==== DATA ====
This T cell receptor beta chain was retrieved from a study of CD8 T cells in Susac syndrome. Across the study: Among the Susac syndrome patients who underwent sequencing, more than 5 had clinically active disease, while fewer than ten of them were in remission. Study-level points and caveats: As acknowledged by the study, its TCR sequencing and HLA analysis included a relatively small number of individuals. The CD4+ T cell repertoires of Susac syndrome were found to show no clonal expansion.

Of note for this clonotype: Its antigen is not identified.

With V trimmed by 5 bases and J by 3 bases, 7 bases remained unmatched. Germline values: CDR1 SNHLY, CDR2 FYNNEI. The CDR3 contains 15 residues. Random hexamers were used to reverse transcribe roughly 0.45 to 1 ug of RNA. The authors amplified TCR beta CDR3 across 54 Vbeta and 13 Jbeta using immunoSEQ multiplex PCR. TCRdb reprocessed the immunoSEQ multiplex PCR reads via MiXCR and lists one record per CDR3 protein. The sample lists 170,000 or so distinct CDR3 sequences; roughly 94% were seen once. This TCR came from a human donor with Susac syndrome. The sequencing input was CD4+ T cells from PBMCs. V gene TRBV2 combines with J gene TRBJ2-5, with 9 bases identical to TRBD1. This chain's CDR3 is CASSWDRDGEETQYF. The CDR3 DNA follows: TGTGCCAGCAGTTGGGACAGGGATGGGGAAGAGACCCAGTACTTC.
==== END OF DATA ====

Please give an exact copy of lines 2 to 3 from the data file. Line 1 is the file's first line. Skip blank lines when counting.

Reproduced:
Of note for this clonotype: Its antigen is not identified.

With V trimmed by 5 bases and J by 3 bases, 7 bases remained unmatched. Germline values: CDR1 SNHLY, CDR2 FYNNEI. The CDR3 contains 15 residues. Random hexamers were used to reverse transcribe roughly 0.45 to 1 ug of RNA. The authors amplified TCR beta CDR3 across 54 Vbeta and 13 Jbeta using immunoSEQ multiplex PCR. TCRdb reprocessed the immunoSEQ multiplex PCR reads via MiXCR and lists one record per CDR3 protein. The sample lists 170,000 or so distinct CDR3 sequences; roughly 94% were seen once. This TCR came from a human donor with Susac syndrome. The sequencing input was CD4+ T cells from PBMCs. V gene TRBV2 combines with J gene TRBJ2-5, with 9 bases identical to TRBD1. This chain's CDR3 is CASSWDRDGEETQYF. The CDR3 DNA follows: TGTGCCAGCAGTTGGGACAGGGATGGGGAAGAGACCCAGTACTTC.